Kiwi Rider Podcast 2022 | E28
In this week's show, Ray talked us through his insurance win, we have another look
For those who may not have come across these before, A Scottoiler is a device that automatically cleans and oils the chain. It has a reservoir on the bike and is powered either by vacuum or an electric pump depending on which model you have.
I installed the Scottoiler X-System 2.0 on my Yamaha Tenere 700 the week I got it. The bike had 1800km on it, so not quite brand new, but near enough that it dosent really matter... to me anyway. #Science
The X-System 2.0 is the second iteration of the electric pump model. It connects directly to the battery terminals and used sensors and accelerometers to know when the bike is running. It has an on/off button, a button to activate priming, and a set of up and down buttons to set the flow rate. The reservoir/control unit has a nipple on the bottom to attach the feed hose, and a hole at the top to fill it up. Pretty simple really. The idea is that you mount the reservoir on the bike, higher than the swingarm pivot, and run the hose down the frame, to the pivot, and along the swingarm to the dropper, which is aimed to drop the oil directly on the chain at the rear sprocket.
In my case, this is a long-term test. I'm closing in on 20,000km on the T7 (18,455 to be exact) which I would expect from most of my bikes. Scottoiler claims the automatic oiler system could as much as double the life of my chain and sprockets. My most recent MT07 did 30,000km on the OEM chain and sprockets before replacement and my first MT07 did 40,000 on the OEM chain and sprockets. So, we have a benchmark. Both of these bike's drive trains were maintained in a conventional way, occasional scrubbing with kerosine, and weekly/fortnightly/whenever I remembered chain lube. So the test is on.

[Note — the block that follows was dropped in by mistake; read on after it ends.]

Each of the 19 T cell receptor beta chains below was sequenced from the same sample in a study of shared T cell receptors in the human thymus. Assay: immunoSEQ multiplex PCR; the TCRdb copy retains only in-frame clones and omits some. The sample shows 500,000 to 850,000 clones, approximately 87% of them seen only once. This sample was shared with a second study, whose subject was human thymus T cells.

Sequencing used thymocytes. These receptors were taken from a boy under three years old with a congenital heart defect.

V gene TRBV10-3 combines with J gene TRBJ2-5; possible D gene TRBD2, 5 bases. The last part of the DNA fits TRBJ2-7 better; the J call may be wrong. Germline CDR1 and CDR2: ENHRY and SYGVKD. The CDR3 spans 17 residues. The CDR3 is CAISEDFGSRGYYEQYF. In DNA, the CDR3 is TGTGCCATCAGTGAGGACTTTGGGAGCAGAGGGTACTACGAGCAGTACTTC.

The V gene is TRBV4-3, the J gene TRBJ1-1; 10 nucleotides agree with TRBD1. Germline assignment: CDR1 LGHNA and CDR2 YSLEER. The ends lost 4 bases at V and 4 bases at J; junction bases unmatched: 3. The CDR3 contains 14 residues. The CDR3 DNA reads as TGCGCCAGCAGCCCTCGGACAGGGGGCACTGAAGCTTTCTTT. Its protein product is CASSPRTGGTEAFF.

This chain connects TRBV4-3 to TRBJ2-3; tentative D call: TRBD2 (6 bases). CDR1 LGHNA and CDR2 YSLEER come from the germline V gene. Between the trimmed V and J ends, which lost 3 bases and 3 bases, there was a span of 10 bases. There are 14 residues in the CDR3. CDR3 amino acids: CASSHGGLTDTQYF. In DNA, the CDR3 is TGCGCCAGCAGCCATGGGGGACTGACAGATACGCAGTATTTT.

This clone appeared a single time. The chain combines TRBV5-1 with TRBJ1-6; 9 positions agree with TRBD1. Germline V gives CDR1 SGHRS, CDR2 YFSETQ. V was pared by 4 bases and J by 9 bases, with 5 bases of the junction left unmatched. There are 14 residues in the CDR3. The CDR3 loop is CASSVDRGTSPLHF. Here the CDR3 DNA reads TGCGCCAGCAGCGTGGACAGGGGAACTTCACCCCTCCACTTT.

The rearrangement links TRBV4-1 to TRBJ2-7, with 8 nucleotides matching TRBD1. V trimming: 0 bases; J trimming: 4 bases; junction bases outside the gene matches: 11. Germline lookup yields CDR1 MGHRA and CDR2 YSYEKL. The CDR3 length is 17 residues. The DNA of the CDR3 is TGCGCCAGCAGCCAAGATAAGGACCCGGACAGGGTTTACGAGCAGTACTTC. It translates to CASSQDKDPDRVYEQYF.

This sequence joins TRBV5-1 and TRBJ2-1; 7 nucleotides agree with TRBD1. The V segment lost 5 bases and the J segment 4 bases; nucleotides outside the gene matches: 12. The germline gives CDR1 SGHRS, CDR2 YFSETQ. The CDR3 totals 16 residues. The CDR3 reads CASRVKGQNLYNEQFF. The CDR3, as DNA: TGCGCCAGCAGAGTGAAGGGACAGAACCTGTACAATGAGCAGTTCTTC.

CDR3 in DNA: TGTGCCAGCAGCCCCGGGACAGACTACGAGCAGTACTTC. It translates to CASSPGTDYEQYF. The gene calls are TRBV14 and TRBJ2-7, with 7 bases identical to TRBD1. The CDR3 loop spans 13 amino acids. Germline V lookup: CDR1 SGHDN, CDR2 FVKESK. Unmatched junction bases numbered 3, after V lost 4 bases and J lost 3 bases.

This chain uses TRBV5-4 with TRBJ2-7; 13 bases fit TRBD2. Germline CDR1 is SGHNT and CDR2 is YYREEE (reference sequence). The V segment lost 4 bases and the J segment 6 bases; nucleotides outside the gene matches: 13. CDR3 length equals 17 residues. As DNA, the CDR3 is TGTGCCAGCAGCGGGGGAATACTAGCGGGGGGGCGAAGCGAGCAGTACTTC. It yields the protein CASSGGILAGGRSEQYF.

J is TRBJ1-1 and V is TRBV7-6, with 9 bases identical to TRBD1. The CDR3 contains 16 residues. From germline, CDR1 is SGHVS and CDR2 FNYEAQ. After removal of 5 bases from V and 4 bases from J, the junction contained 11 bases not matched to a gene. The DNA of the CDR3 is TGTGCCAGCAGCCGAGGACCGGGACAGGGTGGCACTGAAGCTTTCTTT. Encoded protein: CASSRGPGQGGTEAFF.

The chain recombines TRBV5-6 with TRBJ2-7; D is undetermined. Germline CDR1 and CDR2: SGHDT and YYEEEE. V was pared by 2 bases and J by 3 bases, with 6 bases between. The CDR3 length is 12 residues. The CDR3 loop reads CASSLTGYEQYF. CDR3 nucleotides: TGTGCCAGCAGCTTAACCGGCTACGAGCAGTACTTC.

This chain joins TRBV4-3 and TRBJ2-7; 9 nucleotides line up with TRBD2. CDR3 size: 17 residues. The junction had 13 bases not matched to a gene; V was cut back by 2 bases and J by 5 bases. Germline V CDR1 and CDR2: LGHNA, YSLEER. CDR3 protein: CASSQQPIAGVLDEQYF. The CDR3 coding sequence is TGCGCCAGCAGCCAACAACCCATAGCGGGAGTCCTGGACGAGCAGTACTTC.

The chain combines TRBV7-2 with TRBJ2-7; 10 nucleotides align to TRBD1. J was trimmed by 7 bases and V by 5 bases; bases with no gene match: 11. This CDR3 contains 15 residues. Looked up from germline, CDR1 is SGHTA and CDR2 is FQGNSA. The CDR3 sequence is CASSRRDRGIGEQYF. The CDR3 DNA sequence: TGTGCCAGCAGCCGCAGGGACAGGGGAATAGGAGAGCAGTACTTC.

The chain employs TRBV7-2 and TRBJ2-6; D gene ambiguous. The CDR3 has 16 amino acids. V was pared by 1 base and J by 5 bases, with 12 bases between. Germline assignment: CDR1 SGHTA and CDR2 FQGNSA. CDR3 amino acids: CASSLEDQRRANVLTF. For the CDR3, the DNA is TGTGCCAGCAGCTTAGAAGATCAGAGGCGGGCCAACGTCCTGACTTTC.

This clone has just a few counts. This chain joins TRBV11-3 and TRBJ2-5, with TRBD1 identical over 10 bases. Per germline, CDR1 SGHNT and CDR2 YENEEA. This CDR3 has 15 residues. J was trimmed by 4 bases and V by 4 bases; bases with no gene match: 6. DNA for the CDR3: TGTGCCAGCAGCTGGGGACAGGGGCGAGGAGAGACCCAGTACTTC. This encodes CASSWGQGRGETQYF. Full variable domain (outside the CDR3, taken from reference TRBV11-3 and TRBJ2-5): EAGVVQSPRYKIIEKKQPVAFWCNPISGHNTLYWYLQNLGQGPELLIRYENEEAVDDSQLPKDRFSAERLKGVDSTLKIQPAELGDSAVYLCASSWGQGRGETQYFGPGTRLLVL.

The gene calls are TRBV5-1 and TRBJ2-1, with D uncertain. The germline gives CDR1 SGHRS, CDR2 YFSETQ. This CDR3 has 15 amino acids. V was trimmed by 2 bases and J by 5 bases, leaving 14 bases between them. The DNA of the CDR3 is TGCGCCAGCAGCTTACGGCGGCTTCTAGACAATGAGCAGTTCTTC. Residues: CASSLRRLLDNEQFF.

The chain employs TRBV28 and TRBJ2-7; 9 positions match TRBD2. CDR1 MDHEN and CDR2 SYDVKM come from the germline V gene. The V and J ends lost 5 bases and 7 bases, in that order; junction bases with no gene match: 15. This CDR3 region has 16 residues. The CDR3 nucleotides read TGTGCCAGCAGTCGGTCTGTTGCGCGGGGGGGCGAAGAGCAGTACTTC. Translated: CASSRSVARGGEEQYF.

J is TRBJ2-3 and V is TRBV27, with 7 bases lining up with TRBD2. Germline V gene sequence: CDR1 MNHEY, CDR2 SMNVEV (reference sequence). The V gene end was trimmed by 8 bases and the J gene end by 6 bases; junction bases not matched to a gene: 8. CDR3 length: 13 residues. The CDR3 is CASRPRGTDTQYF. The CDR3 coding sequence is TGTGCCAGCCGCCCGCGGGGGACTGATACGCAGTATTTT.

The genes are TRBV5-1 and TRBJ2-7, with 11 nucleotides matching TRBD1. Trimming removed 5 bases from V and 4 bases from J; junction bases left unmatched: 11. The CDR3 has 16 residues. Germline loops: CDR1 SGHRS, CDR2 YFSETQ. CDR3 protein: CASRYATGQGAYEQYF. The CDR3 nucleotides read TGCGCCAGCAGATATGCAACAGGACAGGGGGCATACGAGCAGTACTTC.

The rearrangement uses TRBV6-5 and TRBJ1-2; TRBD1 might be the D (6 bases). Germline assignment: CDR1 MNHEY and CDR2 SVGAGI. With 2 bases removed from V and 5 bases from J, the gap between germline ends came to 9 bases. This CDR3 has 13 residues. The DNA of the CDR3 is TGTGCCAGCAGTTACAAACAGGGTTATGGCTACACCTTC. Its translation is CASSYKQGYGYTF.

Scottoiler sees a few common criticisms on social media, I have outlined these below, and answered these based on my own findings.
1) With a single dropper, how can you oil both sides of the chain?
If I'm honest, I thought the same thing. I don't know how it works, but I can tell you that even though the dropper is on the outside of my rear sprocket, the oil makes it across to the inside of the chain just fine.
2) If there's a constant feed of oil to the chain, there must be a lot of mess right?
It really depends on how much oil you're putting down to the chain. The X-System has 15 different steps or flow rates. So it doesn't matter what sort of riding you're doing, You'll be able to find a flow rate that matches your requirements. It is possible to make a mess, but the oil cleans off really easily, and if you're getting a lot of sling off, you possibly have your flow rate set too high.
3) How can an oiler "clean your chain"?
The Scottoiler branded oil is specially formulated to lubricate your chain, but also to sling off taking any grit with it. You may find the underside of your chain guard accumulates a fair amount of oil and grime, but if you run a Scottoiler it just becomes part of the cleaning process.
4) With a continually oiling system, it must fly through the oil right?
Not really. In 12 months of use, and almost 20,000km of tarmac and gravel riding, I've used 300ml of oil from the 500ml bottle I got with the system. To me that's pretty reasonable, considering I was going through 3-4 cans of chain lube per year previously. You do need to stick to only using Scottoiler branded oil as other brands of chain lube will have different viscosities and won't flow or work the same.
The pictures below show the state of my chain after 12 months of continual use, and I'm pretty impressed. I love not having to lay on my garage floor and scrub my chain every couple of months, and I really appreciate not having to remember to lube the chain at all. Literally, the only thing I need to do is check the level of oil in the reservoir, and keep an eye on my chain slack. I'm prepared to live with any minor oil spots that may fly off the chain, which isn't much, and they clean off with a rag, or when I get around to washing the bike anyway. It saves me heaps of time, and that's something I really like. Now, having used a Scottoiler, I would really find it annoying to go back to manual chain maintenance on my own personal bike.
Be sure to subscribe to MotoNZ.com for updates, and I'll let you know how the chain is looking in another 12 months, or if something happens.